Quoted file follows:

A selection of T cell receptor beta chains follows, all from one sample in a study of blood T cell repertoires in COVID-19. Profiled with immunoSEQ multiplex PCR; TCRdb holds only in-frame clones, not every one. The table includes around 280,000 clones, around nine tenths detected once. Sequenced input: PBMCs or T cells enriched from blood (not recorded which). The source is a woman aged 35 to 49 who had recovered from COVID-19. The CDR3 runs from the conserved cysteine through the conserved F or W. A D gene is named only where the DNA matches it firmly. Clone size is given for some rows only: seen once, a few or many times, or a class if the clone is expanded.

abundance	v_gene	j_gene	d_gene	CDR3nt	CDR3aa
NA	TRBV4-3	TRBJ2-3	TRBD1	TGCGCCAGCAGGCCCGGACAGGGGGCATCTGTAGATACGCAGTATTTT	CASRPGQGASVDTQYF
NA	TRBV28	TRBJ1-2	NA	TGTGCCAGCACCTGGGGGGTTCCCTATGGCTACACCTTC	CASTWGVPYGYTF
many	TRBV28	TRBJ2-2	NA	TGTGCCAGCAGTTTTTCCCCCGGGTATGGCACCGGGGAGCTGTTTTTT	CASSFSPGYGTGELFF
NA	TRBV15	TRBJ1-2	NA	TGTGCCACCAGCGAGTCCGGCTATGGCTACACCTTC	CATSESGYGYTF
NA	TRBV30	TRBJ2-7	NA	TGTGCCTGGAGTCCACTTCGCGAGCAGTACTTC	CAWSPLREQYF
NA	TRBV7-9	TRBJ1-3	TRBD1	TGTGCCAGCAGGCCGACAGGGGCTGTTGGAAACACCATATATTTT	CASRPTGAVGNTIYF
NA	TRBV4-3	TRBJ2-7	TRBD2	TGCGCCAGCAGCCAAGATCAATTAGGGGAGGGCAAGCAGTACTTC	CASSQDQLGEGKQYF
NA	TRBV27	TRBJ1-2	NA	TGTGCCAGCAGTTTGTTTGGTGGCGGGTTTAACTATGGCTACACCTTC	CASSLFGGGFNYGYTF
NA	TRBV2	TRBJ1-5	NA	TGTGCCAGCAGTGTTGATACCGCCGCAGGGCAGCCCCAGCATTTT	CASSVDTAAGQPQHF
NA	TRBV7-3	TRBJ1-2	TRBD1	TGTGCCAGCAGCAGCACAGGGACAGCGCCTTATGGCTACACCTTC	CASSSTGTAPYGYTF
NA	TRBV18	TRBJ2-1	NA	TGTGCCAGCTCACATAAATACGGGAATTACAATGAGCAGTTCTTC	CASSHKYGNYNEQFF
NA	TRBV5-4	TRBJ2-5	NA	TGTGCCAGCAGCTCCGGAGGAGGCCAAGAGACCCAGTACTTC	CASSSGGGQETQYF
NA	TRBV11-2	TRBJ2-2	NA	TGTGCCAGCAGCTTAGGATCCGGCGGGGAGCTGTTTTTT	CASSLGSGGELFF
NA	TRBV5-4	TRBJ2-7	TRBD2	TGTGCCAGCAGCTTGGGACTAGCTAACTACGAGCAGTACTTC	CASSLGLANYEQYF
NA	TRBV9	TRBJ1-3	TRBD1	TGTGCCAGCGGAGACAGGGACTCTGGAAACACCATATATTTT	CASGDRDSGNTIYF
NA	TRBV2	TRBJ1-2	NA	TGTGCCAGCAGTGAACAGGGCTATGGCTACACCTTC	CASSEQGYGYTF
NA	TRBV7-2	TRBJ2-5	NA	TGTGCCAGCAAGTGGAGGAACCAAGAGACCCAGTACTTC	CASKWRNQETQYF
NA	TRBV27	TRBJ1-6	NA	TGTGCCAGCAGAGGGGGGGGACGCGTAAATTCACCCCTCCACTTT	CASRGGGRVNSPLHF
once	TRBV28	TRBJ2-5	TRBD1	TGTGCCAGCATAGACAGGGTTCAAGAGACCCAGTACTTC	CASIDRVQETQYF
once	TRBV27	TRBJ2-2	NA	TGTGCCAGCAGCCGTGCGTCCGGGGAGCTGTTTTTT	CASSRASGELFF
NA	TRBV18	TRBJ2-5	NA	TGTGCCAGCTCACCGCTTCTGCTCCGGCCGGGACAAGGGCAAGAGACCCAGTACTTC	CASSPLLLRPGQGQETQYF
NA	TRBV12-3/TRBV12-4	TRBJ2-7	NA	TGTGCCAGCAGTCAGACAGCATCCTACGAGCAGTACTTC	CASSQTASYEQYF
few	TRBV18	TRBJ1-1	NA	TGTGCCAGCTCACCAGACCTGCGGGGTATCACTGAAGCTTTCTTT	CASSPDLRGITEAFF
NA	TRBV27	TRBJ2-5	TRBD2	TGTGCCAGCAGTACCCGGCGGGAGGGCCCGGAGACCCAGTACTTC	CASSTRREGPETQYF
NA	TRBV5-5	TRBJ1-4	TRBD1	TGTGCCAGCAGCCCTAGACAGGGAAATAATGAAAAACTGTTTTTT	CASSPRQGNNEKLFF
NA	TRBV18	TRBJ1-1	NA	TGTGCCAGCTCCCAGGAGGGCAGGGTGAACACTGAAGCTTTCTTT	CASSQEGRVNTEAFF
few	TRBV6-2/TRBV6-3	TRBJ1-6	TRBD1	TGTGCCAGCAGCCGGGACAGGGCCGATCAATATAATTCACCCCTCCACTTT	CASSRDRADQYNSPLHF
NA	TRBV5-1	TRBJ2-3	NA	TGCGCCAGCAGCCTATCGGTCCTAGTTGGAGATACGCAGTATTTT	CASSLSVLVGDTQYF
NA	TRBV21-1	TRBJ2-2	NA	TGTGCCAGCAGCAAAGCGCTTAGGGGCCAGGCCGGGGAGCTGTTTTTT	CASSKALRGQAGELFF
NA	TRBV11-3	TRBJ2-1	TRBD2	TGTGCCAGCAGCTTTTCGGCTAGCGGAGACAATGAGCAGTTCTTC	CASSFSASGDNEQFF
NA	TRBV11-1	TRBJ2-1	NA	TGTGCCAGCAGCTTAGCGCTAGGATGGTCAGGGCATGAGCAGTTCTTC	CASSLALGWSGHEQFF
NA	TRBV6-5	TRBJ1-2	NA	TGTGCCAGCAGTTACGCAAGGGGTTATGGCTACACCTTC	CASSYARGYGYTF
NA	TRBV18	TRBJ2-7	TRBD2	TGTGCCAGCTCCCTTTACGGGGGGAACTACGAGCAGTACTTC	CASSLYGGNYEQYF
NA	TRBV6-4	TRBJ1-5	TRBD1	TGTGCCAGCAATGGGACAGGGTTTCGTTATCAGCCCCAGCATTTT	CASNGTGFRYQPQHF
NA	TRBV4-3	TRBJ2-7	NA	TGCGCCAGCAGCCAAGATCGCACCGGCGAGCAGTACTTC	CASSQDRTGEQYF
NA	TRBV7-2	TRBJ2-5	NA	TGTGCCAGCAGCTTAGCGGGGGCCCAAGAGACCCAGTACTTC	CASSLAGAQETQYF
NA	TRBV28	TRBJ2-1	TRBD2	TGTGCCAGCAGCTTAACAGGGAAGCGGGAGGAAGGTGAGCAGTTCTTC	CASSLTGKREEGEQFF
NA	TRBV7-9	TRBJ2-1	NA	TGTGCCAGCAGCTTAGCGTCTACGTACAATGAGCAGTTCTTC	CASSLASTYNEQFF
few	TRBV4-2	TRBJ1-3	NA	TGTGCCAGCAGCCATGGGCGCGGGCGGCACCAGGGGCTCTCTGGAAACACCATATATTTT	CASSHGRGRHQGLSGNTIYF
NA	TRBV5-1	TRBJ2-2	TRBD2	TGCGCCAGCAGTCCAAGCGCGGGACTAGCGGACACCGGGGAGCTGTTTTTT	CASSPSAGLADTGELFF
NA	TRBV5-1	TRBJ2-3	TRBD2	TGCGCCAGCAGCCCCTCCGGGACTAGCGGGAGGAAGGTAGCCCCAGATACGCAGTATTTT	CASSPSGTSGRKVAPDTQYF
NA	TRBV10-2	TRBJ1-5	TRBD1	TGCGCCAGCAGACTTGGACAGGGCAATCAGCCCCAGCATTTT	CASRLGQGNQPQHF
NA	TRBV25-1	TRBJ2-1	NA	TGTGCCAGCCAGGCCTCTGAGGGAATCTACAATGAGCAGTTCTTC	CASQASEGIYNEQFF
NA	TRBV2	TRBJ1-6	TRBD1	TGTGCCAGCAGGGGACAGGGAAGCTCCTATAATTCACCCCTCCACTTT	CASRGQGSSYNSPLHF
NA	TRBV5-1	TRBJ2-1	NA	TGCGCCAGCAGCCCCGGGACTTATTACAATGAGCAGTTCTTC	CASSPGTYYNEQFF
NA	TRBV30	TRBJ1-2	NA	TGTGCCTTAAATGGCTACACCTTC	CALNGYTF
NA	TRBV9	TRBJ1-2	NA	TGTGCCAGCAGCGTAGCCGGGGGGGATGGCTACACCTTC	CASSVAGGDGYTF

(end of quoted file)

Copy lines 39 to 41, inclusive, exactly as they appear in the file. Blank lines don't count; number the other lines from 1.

NA	TRBV28	TRBJ2-1	TRBD2	TGTGCCAGCAGCTTAACAGGGAAGCGGGAGGAAGGTGAGCAGTTCTTC	CASSLTGKREEGEQFF
NA	TRBV7-9	TRBJ2-1	NA	TGTGCCAGCAGCTTAGCGTCTACGTACAATGAGCAGTTCTTC	CASSLASTYNEQFF
few	TRBV4-2	TRBJ1-3	NA	TGTGCCAGCAGCCATGGGCGCGGGCGGCACCAGGGGCTCTCTGGAAACACCATATATTTT	CASSHGRGRHQGLSGNTIYF